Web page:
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people reading. I have finished the book of Judges this evening, in Hebrew.

August 26.--I read to myself the first book of Samuel in Hebrew, the Corinthians in English, and Voyage en Syrie et en Egypt, par C. F. Volney; taught the two little girls; read the iiid chapter to the Colossians with captain Zorb. After that I had told him, my intention was to preach the Gospel to the Jews, he knew that I was the same person whose name he heard mentioned by the Jews at Gibraltar: he made the observation, that the Jews at Gibraltar are strictly attached to their belief, but as they are well informed, it is an easy thing to find entrance to them, which is not the case at Malta, where they are ignorant, and therefore afraid. Every one on board treats me with the greatest respect. The captain told me, that I might read the Scriptures with him and his son, but not with his crew; he informed me that the Jews at Salonichi are numerous and rich.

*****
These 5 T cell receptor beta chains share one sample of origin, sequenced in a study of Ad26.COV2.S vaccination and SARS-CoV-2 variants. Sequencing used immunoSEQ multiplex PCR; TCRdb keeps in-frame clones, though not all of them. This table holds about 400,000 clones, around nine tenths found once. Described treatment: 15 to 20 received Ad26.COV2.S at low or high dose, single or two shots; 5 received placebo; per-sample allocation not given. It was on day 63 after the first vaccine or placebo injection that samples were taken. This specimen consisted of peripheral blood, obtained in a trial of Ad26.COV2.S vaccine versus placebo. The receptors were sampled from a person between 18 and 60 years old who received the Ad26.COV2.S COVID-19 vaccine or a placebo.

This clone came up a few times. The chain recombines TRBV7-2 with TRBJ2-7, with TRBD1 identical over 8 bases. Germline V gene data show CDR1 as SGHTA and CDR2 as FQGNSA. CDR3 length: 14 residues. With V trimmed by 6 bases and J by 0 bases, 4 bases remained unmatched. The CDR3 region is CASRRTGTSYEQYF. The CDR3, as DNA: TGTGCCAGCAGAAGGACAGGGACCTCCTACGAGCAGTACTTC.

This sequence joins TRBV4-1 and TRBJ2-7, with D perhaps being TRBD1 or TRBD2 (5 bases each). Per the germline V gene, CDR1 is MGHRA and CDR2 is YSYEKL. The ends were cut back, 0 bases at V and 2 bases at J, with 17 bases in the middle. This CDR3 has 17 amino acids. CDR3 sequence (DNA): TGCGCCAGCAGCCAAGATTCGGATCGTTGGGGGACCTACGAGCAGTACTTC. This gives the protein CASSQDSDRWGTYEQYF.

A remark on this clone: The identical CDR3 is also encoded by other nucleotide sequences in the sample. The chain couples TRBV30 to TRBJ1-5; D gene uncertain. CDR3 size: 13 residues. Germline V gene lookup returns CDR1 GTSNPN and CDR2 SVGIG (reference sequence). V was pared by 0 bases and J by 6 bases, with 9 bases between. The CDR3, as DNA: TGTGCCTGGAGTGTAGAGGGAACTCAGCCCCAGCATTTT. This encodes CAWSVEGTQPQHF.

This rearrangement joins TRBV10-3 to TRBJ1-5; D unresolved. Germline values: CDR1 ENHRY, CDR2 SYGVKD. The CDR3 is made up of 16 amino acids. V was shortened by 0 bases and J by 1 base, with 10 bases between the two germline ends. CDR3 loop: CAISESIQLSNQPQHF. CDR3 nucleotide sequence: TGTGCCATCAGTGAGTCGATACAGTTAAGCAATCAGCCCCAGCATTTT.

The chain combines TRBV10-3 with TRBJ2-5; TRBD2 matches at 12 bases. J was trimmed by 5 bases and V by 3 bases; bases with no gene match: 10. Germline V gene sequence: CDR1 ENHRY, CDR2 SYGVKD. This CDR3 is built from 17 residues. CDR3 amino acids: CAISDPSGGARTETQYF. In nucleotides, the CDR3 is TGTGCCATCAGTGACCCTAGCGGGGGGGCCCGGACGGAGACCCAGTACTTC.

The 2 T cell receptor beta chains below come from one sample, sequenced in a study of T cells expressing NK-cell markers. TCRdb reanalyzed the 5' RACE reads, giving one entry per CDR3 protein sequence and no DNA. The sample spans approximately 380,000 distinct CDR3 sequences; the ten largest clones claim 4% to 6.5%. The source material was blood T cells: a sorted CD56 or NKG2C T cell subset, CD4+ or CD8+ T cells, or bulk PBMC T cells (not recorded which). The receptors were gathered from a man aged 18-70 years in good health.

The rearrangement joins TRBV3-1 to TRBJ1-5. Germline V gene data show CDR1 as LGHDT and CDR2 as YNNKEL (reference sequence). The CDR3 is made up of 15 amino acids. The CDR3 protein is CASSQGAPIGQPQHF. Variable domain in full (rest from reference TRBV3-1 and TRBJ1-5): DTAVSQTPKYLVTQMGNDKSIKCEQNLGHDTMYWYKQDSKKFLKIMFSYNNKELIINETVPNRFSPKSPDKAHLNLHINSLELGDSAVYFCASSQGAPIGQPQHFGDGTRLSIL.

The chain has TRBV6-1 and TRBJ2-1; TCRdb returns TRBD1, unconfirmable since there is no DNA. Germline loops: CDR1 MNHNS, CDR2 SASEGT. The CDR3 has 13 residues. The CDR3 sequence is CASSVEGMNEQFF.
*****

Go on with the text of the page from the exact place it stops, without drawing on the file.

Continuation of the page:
Five o'clock in the evening. While the captain and bis sailors are singing upon deck, “Regina Angelorum, ora pro nobis ! tuo filio nos reconcilia, tuo filio," &c, I fancy myself below in my cabin, standing near the Red Sea, and singing in Hebrew, “ I will sing unto the Lord, for he hath triumphed gloriously; the horse and his rider has he thrown into the sea.

August 27.-Little wind. I distributed tracts among those sailors who knew how to read ; there were six who read very well. I continued to read Volney's Travels, Old and New Testament.

August 28.-More wind. Continued the reading of the Old and New 'l'estament, and Volney's Travels.

August 29.—The captain finally gave me permission to read the New Testament with the crew.